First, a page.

In the ISO paper size system, the height-to-width ratio of all pages is the square root of two (1.4142 : 1). In other words, the width and the height of a page relate to each other like the side and the diagonal of a square. This aspect ratio is especially convenient for a paper size. If you put two such pages next to each other, or equivalently cut one parallel to its shorter side into two equal pieces, then the resulting page will have again the same width/height ratio.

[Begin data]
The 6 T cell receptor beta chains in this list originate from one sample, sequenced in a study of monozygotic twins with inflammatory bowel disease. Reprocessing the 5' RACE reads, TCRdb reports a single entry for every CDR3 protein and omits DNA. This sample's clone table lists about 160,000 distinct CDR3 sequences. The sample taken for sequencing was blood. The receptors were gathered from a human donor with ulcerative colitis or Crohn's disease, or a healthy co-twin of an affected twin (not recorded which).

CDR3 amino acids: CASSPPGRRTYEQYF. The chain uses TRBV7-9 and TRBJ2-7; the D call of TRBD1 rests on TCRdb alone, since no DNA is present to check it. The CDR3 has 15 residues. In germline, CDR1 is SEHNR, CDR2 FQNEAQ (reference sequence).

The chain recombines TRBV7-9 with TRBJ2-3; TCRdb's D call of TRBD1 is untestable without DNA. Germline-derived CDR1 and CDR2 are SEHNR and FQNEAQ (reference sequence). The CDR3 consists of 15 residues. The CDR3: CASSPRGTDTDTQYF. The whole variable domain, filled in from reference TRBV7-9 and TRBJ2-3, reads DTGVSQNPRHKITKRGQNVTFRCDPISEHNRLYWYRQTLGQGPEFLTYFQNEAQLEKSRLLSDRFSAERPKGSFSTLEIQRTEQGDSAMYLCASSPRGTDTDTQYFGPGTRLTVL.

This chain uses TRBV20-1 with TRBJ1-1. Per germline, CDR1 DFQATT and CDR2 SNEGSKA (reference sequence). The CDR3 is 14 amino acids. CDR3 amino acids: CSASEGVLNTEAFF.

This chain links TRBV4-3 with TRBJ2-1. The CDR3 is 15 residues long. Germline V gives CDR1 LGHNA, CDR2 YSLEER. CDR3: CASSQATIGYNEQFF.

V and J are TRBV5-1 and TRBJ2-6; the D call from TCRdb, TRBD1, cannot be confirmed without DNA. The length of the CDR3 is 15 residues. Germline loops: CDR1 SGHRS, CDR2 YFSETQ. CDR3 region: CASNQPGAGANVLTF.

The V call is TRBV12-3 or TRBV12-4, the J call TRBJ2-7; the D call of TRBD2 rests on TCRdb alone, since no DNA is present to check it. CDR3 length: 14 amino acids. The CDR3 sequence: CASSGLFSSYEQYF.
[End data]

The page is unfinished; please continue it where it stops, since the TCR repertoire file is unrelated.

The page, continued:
The ISO paper sizes are based on the metric system. The square-root-of-two ratio does not permit both the height and width of the pages to be nicely rounded metric lengths.

Therefore, the area of the pages has been defined to have round metric values. As paper is usually specified in g/m², this simplifies calculation of the mass of a document if the format and number of pages are known.

Ah, I *see*.